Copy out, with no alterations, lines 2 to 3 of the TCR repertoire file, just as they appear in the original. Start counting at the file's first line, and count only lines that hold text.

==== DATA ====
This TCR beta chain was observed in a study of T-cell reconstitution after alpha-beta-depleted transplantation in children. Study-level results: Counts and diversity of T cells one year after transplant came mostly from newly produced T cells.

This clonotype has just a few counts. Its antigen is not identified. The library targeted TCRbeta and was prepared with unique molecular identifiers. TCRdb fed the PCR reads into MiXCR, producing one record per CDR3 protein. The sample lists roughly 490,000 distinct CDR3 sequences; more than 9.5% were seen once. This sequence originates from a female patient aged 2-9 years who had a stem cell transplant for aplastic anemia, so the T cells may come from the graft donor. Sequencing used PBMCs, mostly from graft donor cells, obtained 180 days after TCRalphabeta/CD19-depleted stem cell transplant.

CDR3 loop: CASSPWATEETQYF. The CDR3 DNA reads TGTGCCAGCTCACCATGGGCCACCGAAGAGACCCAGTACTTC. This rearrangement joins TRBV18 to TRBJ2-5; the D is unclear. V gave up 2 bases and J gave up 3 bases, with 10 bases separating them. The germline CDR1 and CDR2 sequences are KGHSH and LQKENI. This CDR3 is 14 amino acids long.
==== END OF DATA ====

This clonotype has just a few counts. Its antigen is not identified. The library targeted TCRbeta and was prepared with unique molecular identifiers. TCRdb fed the PCR reads into MiXCR, producing one record per CDR3 protein. The sample lists roughly 490,000 distinct CDR3 sequences; more than 9.5% were seen once. This sequence originates from a female patient aged 2-9 years who had a stem cell transplant for aplastic anemia, so the T cells may come from the graft donor. Sequencing used PBMCs, mostly from graft donor cells, obtained 180 days after TCRalphabeta/CD19-depleted stem cell transplant.

CDR3 loop: CASSPWATEETQYF. The CDR3 DNA reads TGTGCCAGCTCACCATGGGCCACCGAAGAGACCCAGTACTTC. This rearrangement joins TRBV18 to TRBJ2-5; the D is unclear. V gave up 2 bases and J gave up 3 bases, with 10 bases separating them. The germline CDR1 and CDR2 sequences are KGHSH and LQKENI. This CDR3 is 14 amino acids long.